Many disorders are characterized by underlying abnormalities in network connectivity which, though difficult to address with explicit training procedures, can be directly targeted through covert neurofeedback.
Investigation of synapse development using a single neuron system illuminates how individual neurons specify connectivity with their postsynaptic partners and the central role of the synaptic organizer neurexin in this process.
Toddlers with autism spectrum disorders have alterations in gaze patterns together with frequency specific network atypicalities between key brain areas of the social brain when freely exploring naturalistic and ecologically valid dynamic social stimuli.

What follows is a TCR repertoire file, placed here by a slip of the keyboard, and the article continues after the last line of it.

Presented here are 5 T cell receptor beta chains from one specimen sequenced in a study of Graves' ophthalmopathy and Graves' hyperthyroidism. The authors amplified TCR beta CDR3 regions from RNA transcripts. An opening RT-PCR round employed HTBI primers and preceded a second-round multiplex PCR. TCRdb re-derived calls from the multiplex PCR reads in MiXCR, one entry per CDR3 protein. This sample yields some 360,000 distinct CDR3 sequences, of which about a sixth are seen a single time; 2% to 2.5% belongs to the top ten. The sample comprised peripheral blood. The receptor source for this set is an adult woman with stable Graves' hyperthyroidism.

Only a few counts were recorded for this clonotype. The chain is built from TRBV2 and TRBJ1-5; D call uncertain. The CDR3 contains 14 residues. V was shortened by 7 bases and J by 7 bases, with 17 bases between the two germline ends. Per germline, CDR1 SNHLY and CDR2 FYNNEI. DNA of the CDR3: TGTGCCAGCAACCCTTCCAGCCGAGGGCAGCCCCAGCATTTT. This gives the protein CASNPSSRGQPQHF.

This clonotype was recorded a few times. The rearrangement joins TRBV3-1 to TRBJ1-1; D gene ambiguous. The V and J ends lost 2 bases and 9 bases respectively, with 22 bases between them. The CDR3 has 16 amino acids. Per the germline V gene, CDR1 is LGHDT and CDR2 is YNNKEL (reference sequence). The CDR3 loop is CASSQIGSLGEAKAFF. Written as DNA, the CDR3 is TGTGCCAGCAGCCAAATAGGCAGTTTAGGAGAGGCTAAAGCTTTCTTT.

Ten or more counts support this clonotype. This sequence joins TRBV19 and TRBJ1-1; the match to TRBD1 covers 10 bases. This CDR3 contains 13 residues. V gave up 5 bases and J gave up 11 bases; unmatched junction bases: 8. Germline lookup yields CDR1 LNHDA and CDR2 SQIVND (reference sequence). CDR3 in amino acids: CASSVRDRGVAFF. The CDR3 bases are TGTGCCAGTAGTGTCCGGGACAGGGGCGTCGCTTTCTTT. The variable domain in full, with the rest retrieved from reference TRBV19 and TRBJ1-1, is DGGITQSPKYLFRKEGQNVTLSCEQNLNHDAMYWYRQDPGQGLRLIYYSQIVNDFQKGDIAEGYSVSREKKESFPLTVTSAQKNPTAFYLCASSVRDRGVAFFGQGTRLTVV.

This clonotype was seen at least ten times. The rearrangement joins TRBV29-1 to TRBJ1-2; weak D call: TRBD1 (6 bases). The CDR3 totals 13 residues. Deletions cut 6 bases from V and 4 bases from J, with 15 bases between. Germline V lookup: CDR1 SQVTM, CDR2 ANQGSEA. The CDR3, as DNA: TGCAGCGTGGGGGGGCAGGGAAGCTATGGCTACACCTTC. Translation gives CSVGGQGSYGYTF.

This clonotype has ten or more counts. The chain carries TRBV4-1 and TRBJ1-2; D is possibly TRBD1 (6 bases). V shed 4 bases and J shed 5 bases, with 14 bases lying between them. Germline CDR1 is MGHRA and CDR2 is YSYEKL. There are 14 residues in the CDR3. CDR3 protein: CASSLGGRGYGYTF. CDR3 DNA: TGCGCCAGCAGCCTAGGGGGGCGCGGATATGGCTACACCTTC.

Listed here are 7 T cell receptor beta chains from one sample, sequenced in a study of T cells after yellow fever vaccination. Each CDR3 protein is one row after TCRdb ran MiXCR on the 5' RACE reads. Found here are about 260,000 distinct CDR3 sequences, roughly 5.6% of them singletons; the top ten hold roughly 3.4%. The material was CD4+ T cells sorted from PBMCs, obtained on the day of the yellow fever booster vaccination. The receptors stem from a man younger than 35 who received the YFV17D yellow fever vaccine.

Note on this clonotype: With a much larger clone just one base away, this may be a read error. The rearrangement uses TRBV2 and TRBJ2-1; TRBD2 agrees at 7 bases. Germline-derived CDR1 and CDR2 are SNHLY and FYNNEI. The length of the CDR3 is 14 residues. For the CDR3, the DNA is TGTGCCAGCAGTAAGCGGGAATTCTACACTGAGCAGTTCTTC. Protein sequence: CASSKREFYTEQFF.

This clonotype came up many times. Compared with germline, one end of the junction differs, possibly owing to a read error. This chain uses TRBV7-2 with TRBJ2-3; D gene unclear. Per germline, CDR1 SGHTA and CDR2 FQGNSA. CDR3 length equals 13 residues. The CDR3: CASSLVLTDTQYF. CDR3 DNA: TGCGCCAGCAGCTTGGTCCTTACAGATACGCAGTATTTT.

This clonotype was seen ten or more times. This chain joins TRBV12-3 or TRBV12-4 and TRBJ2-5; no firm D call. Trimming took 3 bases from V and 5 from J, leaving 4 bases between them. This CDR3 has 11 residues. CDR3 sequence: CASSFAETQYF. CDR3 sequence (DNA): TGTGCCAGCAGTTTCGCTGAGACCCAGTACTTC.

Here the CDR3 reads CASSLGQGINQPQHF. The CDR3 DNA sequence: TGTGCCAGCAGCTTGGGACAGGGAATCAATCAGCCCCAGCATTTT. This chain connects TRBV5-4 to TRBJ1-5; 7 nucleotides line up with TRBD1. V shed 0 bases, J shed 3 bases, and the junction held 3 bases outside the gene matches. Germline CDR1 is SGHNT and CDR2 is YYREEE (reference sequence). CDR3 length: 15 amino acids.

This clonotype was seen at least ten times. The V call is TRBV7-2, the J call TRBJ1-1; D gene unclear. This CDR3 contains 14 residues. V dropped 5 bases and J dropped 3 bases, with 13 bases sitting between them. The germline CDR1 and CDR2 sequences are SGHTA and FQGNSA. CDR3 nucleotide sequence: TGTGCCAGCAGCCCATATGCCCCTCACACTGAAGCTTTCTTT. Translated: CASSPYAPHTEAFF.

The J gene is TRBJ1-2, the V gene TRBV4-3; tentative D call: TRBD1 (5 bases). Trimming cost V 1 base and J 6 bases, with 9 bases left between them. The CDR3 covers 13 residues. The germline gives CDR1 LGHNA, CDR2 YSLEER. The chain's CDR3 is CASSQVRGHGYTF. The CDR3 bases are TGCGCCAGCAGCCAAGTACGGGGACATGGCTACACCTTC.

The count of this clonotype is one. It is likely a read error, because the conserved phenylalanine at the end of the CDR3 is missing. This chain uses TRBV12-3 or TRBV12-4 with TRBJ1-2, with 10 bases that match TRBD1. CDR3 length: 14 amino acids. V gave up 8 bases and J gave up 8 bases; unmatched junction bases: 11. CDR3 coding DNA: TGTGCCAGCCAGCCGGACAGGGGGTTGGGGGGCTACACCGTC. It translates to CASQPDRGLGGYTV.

As the first fully genetically encoded method, PARIS allows cell-specific, long-term, repeated measurements of gap junctional coupling with high spatiotemporal resolution, facilitating its study in both health and disease.
A combined developmental genetics, electrophysiology, and optical approach identify two distinct and dynamic components of the developing neuronal circuit that relay and interpret thalamic input in primary sensory neocortex.
Distinct brain states govern resting state functional architecture revealed by neurophysiologically defined simultaneous optic-fiber-based calcium recordings and task-free functional magnetic resonance imaging (fMRI) in rats.